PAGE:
Saturday I went to see “Collecting the Impressionists,” a special exhibit at the San Antonio Museum of Art, which consisted of 12 paintings from the Sterling and Francine Clark Art Institute of Williamstown, Massachusetts.
While 12 paintings may not seem like much of an exhibit, in this case it wsa extraordinary. Included were the following:
Renoir – “Onions” – 1881
Renoir – “At the Concert” – 1880
Renoir – “A Girl with a Fan” – 1879-80?
Pissaro – “Piette’s House at Montfoucault” – 1874
Manet – “Moss Roses in Vase” – 1882
Renoir – “A Girl Crocheting” – c. 1875
Pissaro – “The River Oise near Pontoise” – c. 1873
Renoir – “Self Portrait” – c. 1875
Monet – “The Duck Pond” – 1874
Degas – “The Dancing Lesson” – 1880
Morisot – “The Bath (Girl Arranging her Hair)” – 1885-86
Monet – “Spring in Giverny” – 1890
Robert Sterling Clark was the grandson of one of the founders of the Singer Sewing Machine Company. He began collecting art, but it was his French wife, Francine, who directed him toward the impressionists.
Renoir’s “A Girl Crocheting” was the first impressionist painting they purchased and Renoir was to remain a favorite. They owned 39 paintings by Renoir, more than any other artist in their collection. By comparison, they owned seven works by Pissaro and the same number by Monet.
One of the highlights of this exhibit is “Onions,” the atypical Renoir painting included. The vibrant colors and the vigorous brushstrokes are quintessential Renoir, but applied to a different subject. Clark said it was one of his favorites, and one that was always noticed by a dealer who visited their home where it was hung.
The Renoir self-portrait was done when he was 34 and shows the artist with a penetrating gaze. Renoir referred to it as a “paltry sketch” but did exhibit it in the 1876 impressionist exhibit. He did not apply the same delicate touch to his own skin tone that he gave to the women and girls he painted regularly.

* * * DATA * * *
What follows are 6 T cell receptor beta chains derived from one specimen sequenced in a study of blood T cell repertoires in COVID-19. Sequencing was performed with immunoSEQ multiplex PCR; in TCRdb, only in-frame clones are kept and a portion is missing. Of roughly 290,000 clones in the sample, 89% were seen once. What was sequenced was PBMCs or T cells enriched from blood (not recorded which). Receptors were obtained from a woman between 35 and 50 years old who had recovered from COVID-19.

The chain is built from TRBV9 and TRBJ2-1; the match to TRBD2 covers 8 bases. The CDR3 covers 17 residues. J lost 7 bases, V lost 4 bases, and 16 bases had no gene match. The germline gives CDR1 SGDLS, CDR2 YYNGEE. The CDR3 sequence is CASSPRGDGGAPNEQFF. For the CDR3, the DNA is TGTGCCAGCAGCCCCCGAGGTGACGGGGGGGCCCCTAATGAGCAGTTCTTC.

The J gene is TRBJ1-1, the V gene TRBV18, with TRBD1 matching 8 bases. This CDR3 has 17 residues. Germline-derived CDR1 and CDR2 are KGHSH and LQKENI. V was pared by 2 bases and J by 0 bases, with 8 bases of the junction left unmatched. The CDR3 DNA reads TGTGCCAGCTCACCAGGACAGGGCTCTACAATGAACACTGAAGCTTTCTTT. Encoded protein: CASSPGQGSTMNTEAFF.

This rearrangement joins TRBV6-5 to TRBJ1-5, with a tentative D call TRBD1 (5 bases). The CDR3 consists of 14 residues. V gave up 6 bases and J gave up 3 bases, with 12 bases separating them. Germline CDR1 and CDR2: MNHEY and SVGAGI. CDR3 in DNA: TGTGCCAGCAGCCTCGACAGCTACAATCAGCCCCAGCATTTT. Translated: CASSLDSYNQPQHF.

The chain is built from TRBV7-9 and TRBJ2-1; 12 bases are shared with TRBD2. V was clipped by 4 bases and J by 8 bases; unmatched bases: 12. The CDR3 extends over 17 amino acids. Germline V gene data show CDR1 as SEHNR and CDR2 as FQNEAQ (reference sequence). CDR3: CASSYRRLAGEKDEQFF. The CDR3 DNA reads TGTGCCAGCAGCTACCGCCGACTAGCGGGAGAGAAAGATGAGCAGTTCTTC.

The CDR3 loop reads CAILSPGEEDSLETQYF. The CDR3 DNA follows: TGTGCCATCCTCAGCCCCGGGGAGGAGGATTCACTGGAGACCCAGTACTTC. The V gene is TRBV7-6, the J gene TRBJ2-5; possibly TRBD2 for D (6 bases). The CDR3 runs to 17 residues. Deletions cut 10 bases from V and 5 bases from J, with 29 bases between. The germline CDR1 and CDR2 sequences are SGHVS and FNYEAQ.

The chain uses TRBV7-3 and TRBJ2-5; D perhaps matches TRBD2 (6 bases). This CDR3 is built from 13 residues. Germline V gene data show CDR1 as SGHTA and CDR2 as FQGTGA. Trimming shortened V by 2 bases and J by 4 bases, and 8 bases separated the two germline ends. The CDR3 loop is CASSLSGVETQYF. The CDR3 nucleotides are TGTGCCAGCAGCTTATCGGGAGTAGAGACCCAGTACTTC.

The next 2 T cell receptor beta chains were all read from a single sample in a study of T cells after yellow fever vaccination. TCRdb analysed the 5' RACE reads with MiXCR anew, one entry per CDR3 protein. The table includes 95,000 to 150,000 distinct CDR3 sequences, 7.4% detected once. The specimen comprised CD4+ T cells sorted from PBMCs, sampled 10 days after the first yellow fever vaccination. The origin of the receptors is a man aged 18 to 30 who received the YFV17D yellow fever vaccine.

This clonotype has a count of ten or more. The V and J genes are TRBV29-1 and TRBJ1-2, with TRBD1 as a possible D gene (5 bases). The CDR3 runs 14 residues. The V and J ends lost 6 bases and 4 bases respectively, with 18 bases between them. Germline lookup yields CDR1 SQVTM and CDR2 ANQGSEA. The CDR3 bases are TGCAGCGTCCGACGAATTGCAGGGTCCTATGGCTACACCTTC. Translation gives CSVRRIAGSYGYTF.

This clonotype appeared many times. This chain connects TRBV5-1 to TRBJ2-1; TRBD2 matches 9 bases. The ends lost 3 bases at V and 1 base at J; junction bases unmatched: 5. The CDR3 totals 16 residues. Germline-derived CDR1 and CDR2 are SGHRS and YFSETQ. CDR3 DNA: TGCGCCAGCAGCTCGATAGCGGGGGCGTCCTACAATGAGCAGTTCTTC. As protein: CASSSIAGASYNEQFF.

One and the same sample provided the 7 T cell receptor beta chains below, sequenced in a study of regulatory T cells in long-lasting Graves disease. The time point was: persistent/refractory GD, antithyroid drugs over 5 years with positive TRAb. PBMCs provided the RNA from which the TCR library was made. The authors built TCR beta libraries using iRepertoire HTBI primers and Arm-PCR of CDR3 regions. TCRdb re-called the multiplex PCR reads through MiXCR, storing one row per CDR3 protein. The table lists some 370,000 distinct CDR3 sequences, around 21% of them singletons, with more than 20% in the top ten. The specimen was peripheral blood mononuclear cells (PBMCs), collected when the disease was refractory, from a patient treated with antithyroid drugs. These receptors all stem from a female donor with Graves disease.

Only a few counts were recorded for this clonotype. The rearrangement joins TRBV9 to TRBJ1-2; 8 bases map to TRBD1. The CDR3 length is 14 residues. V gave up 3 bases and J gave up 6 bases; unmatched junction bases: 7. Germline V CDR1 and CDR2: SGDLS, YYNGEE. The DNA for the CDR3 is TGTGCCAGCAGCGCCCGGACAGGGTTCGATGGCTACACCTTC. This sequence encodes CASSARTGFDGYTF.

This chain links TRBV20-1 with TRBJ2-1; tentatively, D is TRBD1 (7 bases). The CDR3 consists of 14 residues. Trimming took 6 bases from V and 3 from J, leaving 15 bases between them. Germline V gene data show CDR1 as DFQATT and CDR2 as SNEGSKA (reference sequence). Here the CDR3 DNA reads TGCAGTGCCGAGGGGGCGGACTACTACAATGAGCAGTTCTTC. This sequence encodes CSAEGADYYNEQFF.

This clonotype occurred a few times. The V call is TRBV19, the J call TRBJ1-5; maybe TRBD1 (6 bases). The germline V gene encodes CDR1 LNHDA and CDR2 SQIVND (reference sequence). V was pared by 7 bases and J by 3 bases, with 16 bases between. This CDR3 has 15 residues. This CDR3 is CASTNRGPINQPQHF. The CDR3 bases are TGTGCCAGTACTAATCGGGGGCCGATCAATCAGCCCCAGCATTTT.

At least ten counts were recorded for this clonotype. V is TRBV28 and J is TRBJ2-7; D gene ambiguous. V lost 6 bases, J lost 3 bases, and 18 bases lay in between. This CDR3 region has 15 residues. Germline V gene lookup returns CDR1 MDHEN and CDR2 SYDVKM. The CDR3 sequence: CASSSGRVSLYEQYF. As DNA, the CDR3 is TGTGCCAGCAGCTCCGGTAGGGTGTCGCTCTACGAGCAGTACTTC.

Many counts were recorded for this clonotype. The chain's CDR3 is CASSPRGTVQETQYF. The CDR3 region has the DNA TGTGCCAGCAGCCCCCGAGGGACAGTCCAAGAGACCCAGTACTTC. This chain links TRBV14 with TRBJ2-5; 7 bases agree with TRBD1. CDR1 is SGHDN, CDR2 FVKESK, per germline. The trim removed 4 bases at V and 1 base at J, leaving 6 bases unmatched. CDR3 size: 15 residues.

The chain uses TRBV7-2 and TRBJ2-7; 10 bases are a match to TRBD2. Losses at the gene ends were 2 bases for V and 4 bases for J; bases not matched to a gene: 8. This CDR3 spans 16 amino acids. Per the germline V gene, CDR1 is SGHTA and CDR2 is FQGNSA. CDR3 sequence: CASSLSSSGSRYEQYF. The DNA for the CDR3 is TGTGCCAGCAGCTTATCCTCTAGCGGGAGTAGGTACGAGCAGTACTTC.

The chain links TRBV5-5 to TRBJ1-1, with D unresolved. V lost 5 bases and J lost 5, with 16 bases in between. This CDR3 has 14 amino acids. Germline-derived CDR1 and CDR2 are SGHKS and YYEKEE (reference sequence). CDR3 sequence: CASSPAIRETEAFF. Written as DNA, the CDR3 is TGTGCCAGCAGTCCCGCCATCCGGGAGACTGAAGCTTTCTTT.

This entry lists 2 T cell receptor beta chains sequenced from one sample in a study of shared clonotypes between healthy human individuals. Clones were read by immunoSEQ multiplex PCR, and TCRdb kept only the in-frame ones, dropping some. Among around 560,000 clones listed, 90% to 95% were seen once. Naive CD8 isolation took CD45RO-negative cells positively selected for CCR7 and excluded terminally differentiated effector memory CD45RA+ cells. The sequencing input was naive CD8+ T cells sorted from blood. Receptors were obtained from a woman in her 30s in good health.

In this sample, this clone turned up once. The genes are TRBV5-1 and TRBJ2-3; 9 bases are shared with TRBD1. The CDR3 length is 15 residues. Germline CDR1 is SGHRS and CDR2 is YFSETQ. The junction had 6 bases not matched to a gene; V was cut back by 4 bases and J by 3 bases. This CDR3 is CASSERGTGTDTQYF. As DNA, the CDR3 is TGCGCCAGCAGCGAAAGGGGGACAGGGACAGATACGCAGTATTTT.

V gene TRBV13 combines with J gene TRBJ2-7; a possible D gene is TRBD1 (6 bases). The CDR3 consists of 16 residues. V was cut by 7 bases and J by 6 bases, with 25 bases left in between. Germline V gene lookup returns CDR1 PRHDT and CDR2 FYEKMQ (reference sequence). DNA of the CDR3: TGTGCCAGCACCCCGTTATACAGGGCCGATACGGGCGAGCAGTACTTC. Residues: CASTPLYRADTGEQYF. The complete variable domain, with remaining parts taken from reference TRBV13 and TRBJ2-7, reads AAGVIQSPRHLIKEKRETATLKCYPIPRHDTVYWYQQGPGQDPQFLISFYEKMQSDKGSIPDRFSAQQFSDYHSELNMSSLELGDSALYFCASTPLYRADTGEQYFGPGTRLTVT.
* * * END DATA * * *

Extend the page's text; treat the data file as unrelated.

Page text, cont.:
The other three Renoir works are more typical – all include young women in various settings with the beautiful skin he is known for. The painting of girls at a concert is also a minor art lesson with all the triangular shapes present from the neckline to the position of bent arms and the paper around the roses, not to mention the central rose on the woman’s dress.
The Degas is his traditional subject of ballet dancers, but its composition is unusual. It’s painted on a diagonal and a splash of color on the costume of the central dancer draws your eye.
The two Monet works are both plein air. The Duck Pond is a study in color, with all the oranges and blues present. “Spring in Giverny” combines the beautiful, ethereal landscapes he is known for, but you can also glimpse what is to come in his later years in the building that is thought to be the rail station. It’s as if the future is there in the distance. Unlike the trees, which are soft and delicate, the building has the broader brush strokes and thicker paint seen more often in his later works, particularly the final works he gave to the French state, his waterlillies series that hangs in Paris.
The two Pissaro paintings in this exhibit are both from the first years of the impressionist movement. Pissaro was the only artist to show in all eight of the original exhibits between 1874-1886.
The Morisot painting included is one that Monet owned the last 30 years of his life. The Clarks bought it in 1949 from his heirs. It’s always curious to me to see what other artists value.
The Manet painting shown here expresses his unique place in the story of the impressionists. He was always rooted in the more traditional art world, but willing to experiment too. This painting is a perfect synthesis of the two things – a traditional subject of flowers in a vase – given an impressionist treatment.
This exhibit has left San Antonio now and will open at the Norton Museum of Art in West Palm Beach, Florida on Jan. 20. It will run until March 11, 2007.
After that it will go to the Joslyn Art Museum in Omaha, Nebraska. It will be there from March 24 t0 May 13, 2007.
My hope is to see it again in Nebraska. The Joslyn is a good museum. They have one of the Degas sculptures of the dancer with the fabric tutu. There are only 14 of them. The Clark exhibit will probably get me up there for another visit.